Can't these embedded war hawks and neocons that dictate America's foreign policy see that their actions are actually strengthening the already powerful alliance that exists between China and Russia? An alliance that will use its power to pursue a myriad of mutual ventures in Eurasia and other regions of the world, one that will also be invincible from the standpoint of military power. Don't these incompetents understand that what they are attempting to do is an exercise in futility?
Talk about a misguided foreign policy relative to China; that country produces the vast portion of America's consumer products, it owns some $1.2 trillion of U.S. debt that it could cash in at any time which would be disastrous for the U.S; and it has shown no propensity for threatening or attacking America. You would think that a more appropriate U.S. foreign policy would be one that emphasized the strengthening of this relationship because China and Corporate America's objectives are the same; to make more money from their close relationship.
But, no, those with their blinders on have, instead, decided that it's time to move into the South China Sea and try to take control of that area right in China's backyard. The plan is to try to neutralize China's power and influence by moving a substantial portion of U.S. naval forces into that region. To use this kind of gunboat diplomacy when there is no threat of any kind is incomprehensible.
This latest strategy, the Asian Pivot, is the equivalent of China moving a large naval force into the Atlantic or Pacific oceans off the coast of America. This is what's called looking for big time trouble and could, conceivably, start a confrontation that could lead to war if one or the other of these powers does something really reckless. If that should ever happen, and it could, just imagine the disastrous effect it would have on the American society if China cut off shipments of consumer products.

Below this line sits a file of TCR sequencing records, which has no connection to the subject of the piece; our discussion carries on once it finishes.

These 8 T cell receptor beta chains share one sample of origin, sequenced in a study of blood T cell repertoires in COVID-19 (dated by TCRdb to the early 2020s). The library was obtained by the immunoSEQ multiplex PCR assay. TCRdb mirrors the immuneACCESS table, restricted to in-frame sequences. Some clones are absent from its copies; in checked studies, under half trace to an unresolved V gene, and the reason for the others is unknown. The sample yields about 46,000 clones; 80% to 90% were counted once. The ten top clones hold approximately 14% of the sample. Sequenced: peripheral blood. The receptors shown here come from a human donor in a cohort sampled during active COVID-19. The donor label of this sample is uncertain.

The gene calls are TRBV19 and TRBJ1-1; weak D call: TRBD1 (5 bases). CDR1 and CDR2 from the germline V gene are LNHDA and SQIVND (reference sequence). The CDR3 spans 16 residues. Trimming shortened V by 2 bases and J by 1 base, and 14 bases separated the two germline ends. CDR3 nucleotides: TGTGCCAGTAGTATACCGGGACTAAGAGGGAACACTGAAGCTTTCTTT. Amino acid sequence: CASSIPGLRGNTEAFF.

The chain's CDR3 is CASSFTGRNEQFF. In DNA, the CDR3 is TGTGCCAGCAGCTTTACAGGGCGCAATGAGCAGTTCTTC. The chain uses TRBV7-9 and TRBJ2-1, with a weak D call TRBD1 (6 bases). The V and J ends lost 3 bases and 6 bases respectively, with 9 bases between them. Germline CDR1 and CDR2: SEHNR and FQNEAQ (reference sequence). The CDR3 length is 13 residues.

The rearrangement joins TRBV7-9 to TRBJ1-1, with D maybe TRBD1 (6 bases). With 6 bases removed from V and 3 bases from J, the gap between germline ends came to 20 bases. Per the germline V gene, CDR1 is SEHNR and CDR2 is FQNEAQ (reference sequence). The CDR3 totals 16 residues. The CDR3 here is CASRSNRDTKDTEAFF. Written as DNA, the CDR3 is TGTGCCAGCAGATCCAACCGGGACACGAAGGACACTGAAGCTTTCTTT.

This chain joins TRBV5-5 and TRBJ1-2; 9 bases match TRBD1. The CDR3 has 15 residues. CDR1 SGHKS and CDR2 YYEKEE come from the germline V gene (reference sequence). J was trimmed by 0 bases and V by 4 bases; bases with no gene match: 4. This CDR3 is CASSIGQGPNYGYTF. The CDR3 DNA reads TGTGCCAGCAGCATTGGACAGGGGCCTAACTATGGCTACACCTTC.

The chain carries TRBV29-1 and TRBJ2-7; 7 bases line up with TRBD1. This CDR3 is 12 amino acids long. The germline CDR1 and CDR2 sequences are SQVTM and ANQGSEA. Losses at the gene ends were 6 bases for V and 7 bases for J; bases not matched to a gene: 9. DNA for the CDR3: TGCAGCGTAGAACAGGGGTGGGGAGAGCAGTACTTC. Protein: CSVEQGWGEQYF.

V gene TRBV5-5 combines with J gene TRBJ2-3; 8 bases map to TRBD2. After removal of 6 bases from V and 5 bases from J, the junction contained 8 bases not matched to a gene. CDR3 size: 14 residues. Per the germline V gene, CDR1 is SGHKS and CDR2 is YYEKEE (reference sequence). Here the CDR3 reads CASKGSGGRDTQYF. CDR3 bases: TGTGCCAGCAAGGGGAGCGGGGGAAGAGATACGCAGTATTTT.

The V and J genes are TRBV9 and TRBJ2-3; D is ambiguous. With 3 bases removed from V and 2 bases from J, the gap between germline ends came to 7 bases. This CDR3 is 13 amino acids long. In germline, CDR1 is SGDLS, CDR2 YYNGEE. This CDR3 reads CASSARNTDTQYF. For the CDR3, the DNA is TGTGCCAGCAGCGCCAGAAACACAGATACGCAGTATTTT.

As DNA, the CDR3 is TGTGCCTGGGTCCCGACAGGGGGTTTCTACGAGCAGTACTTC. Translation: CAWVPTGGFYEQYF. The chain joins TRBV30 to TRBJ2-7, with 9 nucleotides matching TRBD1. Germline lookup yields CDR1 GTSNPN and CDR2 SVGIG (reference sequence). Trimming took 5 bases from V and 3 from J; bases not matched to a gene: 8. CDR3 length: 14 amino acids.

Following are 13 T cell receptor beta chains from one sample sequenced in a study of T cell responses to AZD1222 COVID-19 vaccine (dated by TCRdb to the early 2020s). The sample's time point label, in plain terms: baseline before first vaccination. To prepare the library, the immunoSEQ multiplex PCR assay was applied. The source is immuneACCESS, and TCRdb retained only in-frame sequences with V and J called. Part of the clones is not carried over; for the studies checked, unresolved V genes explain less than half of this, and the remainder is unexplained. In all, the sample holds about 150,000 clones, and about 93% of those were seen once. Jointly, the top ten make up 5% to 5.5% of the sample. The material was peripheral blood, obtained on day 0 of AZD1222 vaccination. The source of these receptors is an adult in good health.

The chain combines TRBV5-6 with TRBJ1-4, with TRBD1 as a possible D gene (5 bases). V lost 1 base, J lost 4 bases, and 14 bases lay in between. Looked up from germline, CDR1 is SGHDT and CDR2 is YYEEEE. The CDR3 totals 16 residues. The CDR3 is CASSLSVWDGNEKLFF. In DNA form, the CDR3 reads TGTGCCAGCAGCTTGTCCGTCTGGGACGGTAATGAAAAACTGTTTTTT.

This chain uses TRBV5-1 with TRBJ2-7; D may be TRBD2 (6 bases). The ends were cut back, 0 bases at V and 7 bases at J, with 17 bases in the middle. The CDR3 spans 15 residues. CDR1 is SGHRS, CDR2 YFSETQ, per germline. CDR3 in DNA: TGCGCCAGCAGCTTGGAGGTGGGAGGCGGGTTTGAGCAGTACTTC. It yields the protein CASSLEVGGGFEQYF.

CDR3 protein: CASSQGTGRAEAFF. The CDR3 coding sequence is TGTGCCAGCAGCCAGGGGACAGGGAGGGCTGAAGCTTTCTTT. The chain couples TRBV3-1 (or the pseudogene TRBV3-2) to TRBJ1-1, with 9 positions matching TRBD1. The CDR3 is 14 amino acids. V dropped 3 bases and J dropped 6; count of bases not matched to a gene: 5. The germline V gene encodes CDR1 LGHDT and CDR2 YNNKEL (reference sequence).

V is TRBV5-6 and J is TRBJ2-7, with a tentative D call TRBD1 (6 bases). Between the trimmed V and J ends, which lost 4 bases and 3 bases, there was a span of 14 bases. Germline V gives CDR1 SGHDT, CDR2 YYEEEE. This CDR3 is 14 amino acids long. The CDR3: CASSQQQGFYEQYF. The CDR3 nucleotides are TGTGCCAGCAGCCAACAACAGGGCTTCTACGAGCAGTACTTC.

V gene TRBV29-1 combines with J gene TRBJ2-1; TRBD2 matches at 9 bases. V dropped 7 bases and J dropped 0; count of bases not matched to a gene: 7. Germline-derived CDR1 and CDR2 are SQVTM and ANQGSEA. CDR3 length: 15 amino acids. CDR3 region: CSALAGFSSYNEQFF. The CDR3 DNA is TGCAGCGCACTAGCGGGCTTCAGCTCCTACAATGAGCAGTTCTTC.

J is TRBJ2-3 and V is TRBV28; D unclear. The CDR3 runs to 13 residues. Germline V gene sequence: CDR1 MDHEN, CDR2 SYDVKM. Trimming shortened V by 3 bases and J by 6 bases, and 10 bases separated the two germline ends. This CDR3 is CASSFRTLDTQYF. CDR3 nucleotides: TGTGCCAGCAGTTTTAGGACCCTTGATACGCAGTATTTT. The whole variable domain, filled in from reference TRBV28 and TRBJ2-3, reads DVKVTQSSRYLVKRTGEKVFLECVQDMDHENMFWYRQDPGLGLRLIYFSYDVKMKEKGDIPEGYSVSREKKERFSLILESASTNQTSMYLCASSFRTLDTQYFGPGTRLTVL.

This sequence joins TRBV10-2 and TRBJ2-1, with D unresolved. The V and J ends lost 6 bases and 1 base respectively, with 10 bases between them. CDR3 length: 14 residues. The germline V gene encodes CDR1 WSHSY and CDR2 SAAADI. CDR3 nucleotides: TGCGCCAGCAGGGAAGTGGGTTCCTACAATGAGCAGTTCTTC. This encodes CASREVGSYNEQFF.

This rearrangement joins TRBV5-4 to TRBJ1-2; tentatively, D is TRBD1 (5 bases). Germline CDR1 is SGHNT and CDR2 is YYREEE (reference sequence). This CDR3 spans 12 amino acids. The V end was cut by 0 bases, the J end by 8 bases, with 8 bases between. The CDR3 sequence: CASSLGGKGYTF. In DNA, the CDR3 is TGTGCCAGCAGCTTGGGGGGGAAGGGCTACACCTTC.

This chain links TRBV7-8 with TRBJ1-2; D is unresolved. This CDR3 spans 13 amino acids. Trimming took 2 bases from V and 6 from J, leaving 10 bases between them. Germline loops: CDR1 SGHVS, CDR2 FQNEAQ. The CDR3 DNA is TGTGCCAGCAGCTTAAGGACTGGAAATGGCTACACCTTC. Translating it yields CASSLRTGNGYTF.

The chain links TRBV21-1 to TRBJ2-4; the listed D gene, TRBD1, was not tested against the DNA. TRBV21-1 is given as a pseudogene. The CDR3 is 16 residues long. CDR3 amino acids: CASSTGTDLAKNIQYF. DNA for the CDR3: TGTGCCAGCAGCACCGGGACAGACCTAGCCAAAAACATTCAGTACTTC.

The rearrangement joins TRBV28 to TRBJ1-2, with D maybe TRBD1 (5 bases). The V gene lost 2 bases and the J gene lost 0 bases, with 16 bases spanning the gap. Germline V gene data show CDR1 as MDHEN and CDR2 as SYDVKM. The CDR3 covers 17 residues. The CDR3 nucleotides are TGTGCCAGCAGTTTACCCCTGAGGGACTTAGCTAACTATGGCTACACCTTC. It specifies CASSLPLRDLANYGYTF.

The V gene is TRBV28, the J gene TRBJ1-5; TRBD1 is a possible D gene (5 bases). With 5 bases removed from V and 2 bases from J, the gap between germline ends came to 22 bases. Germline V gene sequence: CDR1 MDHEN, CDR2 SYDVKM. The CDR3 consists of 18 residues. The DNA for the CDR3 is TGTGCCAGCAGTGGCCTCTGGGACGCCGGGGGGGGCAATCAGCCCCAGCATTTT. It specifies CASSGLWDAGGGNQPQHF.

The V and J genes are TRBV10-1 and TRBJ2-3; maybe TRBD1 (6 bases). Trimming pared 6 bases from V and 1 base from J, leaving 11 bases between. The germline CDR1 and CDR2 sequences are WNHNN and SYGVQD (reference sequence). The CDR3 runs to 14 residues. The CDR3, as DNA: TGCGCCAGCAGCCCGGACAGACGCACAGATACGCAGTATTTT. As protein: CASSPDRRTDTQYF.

Instead of creating new confrontations with China we might be a lot better off developing a foreign policy modeled after that of China which is based upon interacting positively with the nations of the world. China is not following an agenda of intimidation and domination because it's far too busy working to strengthen its economy, improve its infrastructure and working with a great many other countries to develop these lucrative infrastructure projects. The China Development Bank has plans to invest $890 billion in over 900 projects in some 60 countries. How's that for a foreign policy that creates new friends instead of making enemies?
China has also recently approved its 13th 5-year plan that involves both Chinese domestic and foreign investment projects. I don't recall the U.S. government creating any 5-year plan or any kind of plan to invest substantial funds in improving America's infrastructure or working with other countries to improve theirs. But I do remember reading about the many billions of taxpayer dollars spent in Iraq and Afghanistan on repairing and rebuilding infrastructure that was devastated by our misguided military actions.